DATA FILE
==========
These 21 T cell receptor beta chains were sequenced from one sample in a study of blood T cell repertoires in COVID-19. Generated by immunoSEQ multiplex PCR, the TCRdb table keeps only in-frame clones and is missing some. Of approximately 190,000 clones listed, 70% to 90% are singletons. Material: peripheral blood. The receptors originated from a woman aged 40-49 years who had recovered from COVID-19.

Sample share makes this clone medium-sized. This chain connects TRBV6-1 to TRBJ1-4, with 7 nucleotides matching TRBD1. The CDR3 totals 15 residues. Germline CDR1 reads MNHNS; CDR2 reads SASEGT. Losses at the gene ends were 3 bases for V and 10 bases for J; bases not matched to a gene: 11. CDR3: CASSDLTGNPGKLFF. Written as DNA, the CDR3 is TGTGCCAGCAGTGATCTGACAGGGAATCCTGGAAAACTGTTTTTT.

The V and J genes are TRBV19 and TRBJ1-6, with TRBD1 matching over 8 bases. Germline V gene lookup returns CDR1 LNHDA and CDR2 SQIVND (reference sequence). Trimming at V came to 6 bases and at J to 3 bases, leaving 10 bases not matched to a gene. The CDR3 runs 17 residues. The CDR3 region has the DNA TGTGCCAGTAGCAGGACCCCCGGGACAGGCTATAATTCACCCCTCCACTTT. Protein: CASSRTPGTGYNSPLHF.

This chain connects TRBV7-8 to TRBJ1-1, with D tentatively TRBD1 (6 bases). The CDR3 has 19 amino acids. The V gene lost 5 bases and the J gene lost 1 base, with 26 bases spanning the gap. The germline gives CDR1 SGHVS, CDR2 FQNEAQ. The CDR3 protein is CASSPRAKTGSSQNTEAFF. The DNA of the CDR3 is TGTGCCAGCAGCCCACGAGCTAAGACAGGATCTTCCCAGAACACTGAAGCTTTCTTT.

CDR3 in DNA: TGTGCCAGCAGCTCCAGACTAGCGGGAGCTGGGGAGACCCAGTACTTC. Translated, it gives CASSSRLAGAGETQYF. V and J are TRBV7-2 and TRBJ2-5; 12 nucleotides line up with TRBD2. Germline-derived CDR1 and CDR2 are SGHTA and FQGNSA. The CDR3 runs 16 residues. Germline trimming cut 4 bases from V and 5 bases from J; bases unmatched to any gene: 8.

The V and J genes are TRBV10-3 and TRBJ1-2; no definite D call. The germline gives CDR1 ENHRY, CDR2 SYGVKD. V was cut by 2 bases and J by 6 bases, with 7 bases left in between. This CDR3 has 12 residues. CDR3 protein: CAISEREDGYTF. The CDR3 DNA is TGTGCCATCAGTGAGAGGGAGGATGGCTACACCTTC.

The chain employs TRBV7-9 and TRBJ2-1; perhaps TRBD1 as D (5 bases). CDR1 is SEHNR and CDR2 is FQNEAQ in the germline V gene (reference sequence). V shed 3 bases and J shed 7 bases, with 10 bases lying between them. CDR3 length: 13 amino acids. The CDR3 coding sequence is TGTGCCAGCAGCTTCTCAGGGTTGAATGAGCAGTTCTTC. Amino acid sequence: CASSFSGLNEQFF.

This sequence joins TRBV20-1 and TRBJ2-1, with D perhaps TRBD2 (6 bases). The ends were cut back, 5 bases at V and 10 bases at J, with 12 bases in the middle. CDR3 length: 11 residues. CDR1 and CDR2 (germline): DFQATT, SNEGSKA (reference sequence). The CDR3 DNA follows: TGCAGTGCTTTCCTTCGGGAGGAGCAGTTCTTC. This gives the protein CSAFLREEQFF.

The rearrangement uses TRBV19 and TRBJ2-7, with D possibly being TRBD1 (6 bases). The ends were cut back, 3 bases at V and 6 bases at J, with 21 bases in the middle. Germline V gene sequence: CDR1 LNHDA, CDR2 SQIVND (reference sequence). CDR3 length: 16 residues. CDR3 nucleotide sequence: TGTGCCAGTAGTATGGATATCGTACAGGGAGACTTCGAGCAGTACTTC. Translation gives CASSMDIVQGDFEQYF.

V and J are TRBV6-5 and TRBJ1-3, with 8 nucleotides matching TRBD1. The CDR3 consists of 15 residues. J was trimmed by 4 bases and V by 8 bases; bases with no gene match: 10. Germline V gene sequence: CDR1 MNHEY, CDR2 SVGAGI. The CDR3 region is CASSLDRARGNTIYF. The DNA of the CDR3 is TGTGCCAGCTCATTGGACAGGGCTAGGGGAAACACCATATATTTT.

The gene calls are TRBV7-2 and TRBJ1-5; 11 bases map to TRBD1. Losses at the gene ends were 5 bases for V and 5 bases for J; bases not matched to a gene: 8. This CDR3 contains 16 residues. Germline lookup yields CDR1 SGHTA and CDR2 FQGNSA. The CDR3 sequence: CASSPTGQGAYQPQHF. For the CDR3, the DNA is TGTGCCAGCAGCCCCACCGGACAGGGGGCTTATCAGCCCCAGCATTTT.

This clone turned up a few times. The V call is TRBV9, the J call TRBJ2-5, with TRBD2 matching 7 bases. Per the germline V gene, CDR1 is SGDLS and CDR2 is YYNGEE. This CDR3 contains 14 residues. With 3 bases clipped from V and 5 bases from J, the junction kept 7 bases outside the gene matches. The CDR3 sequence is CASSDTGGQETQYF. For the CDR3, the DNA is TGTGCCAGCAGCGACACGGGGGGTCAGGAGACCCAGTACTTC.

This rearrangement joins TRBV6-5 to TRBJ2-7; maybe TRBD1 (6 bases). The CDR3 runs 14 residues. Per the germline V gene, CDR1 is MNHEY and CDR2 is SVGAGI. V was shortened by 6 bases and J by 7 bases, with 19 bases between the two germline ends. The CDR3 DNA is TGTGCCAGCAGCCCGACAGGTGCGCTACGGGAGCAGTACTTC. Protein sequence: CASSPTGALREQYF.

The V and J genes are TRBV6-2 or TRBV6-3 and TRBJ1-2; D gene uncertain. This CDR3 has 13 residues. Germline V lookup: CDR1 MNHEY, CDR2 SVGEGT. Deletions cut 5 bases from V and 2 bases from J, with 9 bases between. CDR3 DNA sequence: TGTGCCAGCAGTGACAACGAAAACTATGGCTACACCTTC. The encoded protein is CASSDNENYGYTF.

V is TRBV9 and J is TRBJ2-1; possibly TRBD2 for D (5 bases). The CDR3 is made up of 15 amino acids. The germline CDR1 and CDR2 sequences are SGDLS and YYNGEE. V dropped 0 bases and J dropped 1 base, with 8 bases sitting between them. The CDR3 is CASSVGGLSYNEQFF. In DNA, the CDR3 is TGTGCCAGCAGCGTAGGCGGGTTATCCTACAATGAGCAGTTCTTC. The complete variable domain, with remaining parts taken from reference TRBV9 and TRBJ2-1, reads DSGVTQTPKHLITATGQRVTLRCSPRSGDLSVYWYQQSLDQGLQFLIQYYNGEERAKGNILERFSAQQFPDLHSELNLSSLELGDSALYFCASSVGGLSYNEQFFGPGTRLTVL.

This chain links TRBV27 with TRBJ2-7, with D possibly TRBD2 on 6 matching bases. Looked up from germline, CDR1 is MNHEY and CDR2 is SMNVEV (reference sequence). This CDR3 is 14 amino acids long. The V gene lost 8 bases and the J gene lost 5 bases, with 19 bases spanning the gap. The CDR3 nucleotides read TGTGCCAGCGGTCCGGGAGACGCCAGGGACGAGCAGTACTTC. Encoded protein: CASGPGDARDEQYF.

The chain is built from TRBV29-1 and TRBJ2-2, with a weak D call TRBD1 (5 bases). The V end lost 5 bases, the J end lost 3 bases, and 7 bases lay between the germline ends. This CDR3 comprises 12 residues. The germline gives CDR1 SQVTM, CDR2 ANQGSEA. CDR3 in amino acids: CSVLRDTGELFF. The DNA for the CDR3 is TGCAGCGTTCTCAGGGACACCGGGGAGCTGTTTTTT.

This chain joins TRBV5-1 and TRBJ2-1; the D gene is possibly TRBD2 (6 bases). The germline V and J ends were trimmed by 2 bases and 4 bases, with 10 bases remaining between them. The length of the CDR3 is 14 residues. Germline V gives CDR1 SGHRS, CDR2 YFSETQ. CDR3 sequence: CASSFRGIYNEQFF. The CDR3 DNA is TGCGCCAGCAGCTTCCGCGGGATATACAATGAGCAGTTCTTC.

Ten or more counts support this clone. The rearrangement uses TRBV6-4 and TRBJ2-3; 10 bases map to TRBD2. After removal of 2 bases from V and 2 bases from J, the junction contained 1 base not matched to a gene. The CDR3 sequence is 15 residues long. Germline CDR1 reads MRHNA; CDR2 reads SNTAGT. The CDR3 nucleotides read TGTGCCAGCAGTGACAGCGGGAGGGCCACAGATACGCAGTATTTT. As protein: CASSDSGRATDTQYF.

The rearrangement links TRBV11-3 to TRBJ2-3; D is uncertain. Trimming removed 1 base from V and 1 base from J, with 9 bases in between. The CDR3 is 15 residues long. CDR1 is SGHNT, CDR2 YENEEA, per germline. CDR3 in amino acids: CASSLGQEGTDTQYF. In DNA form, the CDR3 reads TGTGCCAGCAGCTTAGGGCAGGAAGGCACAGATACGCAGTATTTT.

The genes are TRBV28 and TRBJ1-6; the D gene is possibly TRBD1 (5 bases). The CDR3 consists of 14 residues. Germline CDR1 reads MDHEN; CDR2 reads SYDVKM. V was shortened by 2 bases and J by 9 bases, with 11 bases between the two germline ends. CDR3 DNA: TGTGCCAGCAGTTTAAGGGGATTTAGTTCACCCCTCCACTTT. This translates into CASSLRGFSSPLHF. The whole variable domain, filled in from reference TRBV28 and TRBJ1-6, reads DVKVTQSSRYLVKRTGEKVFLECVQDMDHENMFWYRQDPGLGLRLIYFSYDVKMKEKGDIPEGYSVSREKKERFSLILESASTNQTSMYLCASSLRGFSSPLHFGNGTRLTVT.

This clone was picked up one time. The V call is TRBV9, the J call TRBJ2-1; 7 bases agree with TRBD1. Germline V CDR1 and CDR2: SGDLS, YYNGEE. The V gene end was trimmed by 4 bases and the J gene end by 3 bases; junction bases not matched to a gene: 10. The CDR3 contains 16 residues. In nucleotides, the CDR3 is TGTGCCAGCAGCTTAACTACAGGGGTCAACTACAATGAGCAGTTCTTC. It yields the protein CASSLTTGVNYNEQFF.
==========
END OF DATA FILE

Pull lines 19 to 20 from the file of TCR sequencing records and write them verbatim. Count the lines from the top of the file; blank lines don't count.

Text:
Ten or more counts support this clone. The rearrangement uses TRBV6-4 and TRBJ2-3; 10 bases map to TRBD2. After removal of 2 bases from V and 2 bases from J, the junction contained 1 base not matched to a gene. The CDR3 sequence is 15 residues long. Germline CDR1 reads MRHNA; CDR2 reads SNTAGT. The CDR3 nucleotides read TGTGCCAGCAGTGACAGCGGGAGGGCCACAGATACGCAGTATTTT. As protein: CASSDSGRATDTQYF.

The rearrangement links TRBV11-3 to TRBJ2-3; D is uncertain. Trimming removed 1 base from V and 1 base from J, with 9 bases in between. The CDR3 is 15 residues long. CDR1 is SGHNT, CDR2 YENEEA, per germline. CDR3 in amino acids: CASSLGQEGTDTQYF. In DNA form, the CDR3 reads TGTGCCAGCAGCTTAGGGCAGGAAGGCACAGATACGCAGTATTTT.